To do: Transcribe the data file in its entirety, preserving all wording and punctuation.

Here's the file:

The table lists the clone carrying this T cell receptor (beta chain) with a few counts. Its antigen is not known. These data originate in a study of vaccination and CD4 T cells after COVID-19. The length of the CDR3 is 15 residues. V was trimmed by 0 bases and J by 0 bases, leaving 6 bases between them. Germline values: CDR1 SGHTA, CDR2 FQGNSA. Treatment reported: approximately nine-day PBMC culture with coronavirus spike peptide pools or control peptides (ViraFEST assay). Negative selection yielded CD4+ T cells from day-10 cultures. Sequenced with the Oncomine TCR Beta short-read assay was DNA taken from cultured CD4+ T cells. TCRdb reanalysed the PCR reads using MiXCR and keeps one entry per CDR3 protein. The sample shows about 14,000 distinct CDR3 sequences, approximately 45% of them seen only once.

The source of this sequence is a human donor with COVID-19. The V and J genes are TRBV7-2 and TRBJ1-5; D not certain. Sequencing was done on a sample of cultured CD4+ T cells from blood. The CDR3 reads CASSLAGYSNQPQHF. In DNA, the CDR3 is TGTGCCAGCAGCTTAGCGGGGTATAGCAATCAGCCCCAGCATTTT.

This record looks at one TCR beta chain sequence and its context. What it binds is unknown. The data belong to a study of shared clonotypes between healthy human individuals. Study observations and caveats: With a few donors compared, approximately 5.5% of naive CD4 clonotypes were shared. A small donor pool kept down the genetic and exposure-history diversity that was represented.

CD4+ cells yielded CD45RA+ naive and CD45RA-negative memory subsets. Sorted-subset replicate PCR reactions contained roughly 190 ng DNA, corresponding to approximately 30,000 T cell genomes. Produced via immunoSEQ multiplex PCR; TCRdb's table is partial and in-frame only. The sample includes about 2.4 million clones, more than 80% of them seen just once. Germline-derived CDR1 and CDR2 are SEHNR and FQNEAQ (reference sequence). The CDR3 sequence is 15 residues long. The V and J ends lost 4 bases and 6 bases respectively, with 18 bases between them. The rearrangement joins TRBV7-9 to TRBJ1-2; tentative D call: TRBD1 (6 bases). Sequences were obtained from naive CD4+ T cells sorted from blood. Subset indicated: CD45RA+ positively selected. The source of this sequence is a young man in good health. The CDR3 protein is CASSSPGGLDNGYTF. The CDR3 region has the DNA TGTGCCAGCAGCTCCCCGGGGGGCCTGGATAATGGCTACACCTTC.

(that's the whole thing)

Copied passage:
The table lists the clone carrying this T cell receptor (beta chain) with a few counts. Its antigen is not known. These data originate in a study of vaccination and CD4 T cells after COVID-19. The length of the CDR3 is 15 residues. V was trimmed by 0 bases and J by 0 bases, leaving 6 bases between them. Germline values: CDR1 SGHTA, CDR2 FQGNSA. Treatment reported: approximately nine-day PBMC culture with coronavirus spike peptide pools or control peptides (ViraFEST assay). Negative selection yielded CD4+ T cells from day-10 cultures. Sequenced with the Oncomine TCR Beta short-read assay was DNA taken from cultured CD4+ T cells. TCRdb reanalysed the PCR reads using MiXCR and keeps one entry per CDR3 protein. The sample shows about 14,000 distinct CDR3 sequences, approximately 45% of them seen only once.

The source of this sequence is a human donor with COVID-19. The V and J genes are TRBV7-2 and TRBJ1-5; D not certain. Sequencing was done on a sample of cultured CD4+ T cells from blood. The CDR3 reads CASSLAGYSNQPQHF. In DNA, the CDR3 is TGTGCCAGCAGCTTAGCGGGGTATAGCAATCAGCCCCAGCATTTT.

This record looks at one TCR beta chain sequence and its context. What it binds is unknown. The data belong to a study of shared clonotypes between healthy human individuals. Study observations and caveats: With a few donors compared, approximately 5.5% of naive CD4 clonotypes were shared. A small donor pool kept down the genetic and exposure-history diversity that was represented.

CD4+ cells yielded CD45RA+ naive and CD45RA-negative memory subsets. Sorted-subset replicate PCR reactions contained roughly 190 ng DNA, corresponding to approximately 30,000 T cell genomes. Produced via immunoSEQ multiplex PCR; TCRdb's table is partial and in-frame only. The sample includes about 2.4 million clones, more than 80% of them seen just once. Germline-derived CDR1 and CDR2 are SEHNR and FQNEAQ (reference sequence). The CDR3 sequence is 15 residues long. The V and J ends lost 4 bases and 6 bases respectively, with 18 bases between them. The rearrangement joins TRBV7-9 to TRBJ1-2; tentative D call: TRBD1 (6 bases). Sequences were obtained from naive CD4+ T cells sorted from blood. Subset indicated: CD45RA+ positively selected. The source of this sequence is a young man in good health. The CDR3 protein is CASSSPGGLDNGYTF. The CDR3 region has the DNA TGTGCCAGCAGCTCCCCGGGGGGCCTGGATAATGGCTACACCTTC.